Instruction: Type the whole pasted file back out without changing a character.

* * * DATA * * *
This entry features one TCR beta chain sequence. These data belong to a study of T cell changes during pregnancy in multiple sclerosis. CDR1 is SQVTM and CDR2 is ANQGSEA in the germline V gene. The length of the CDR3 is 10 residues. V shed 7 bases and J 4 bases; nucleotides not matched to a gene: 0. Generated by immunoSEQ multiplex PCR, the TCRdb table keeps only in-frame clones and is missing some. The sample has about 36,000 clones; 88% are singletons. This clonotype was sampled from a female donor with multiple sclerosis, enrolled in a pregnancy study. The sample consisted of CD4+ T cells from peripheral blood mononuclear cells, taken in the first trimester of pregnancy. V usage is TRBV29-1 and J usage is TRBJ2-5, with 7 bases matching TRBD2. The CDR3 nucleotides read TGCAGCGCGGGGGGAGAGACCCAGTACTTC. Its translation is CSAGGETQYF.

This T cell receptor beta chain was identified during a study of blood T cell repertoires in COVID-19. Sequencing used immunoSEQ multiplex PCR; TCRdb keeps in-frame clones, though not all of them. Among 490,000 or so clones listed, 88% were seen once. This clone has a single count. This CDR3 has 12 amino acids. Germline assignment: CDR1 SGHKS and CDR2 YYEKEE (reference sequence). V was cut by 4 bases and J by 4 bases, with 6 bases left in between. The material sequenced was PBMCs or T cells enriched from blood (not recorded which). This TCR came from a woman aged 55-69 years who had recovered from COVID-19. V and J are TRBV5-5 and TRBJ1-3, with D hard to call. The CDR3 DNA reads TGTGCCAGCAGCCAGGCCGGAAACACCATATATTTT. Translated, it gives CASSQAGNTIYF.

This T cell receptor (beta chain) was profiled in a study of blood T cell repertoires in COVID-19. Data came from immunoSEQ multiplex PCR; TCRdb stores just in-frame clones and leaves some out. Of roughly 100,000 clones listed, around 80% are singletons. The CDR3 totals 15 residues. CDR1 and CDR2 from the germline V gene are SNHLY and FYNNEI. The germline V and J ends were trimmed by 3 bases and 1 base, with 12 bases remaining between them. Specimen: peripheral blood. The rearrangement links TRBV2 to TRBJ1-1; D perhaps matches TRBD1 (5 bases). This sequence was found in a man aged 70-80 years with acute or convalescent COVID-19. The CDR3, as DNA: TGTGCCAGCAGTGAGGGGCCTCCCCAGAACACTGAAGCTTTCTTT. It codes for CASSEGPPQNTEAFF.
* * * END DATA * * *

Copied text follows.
This entry features one TCR beta chain sequence. These data belong to a study of T cell changes during pregnancy in multiple sclerosis. CDR1 is SQVTM and CDR2 is ANQGSEA in the germline V gene. The length of the CDR3 is 10 residues. V shed 7 bases and J 4 bases; nucleotides not matched to a gene: 0. Generated by immunoSEQ multiplex PCR, the TCRdb table keeps only in-frame clones and is missing some. The sample has about 36,000 clones; 88% are singletons. This clonotype was sampled from a female donor with multiple sclerosis, enrolled in a pregnancy study. The sample consisted of CD4+ T cells from peripheral blood mononuclear cells, taken in the first trimester of pregnancy. V usage is TRBV29-1 and J usage is TRBJ2-5, with 7 bases matching TRBD2. The CDR3 nucleotides read TGCAGCGCGGGGGGAGAGACCCAGTACTTC. Its translation is CSAGGETQYF.

This T cell receptor beta chain was identified during a study of blood T cell repertoires in COVID-19. Sequencing used immunoSEQ multiplex PCR; TCRdb keeps in-frame clones, though not all of them. Among 490,000 or so clones listed, 88% were seen once. This clone has a single count. This CDR3 has 12 amino acids. Germline assignment: CDR1 SGHKS and CDR2 YYEKEE (reference sequence). V was cut by 4 bases and J by 4 bases, with 6 bases left in between. The material sequenced was PBMCs or T cells enriched from blood (not recorded which). This TCR came from a woman aged 55-69 years who had recovered from COVID-19. V and J are TRBV5-5 and TRBJ1-3, with D hard to call. The CDR3 DNA reads TGTGCCAGCAGCCAGGCCGGAAACACCATATATTTT. Translated, it gives CASSQAGNTIYF.

This T cell receptor (beta chain) was profiled in a study of blood T cell repertoires in COVID-19. Data came from immunoSEQ multiplex PCR; TCRdb stores just in-frame clones and leaves some out. Of roughly 100,000 clones listed, around 80% are singletons. The CDR3 totals 15 residues. CDR1 and CDR2 from the germline V gene are SNHLY and FYNNEI. The germline V and J ends were trimmed by 3 bases and 1 base, with 12 bases remaining between them. Specimen: peripheral blood. The rearrangement links TRBV2 to TRBJ1-1; D perhaps matches TRBD1 (5 bases). This sequence was found in a man aged 70-80 years with acute or convalescent COVID-19. The CDR3, as DNA: TGTGCCAGCAGTGAGGGGCCTCCCCAGAACACTGAAGCTTTCTTT. It codes for CASSEGPPQNTEAFF.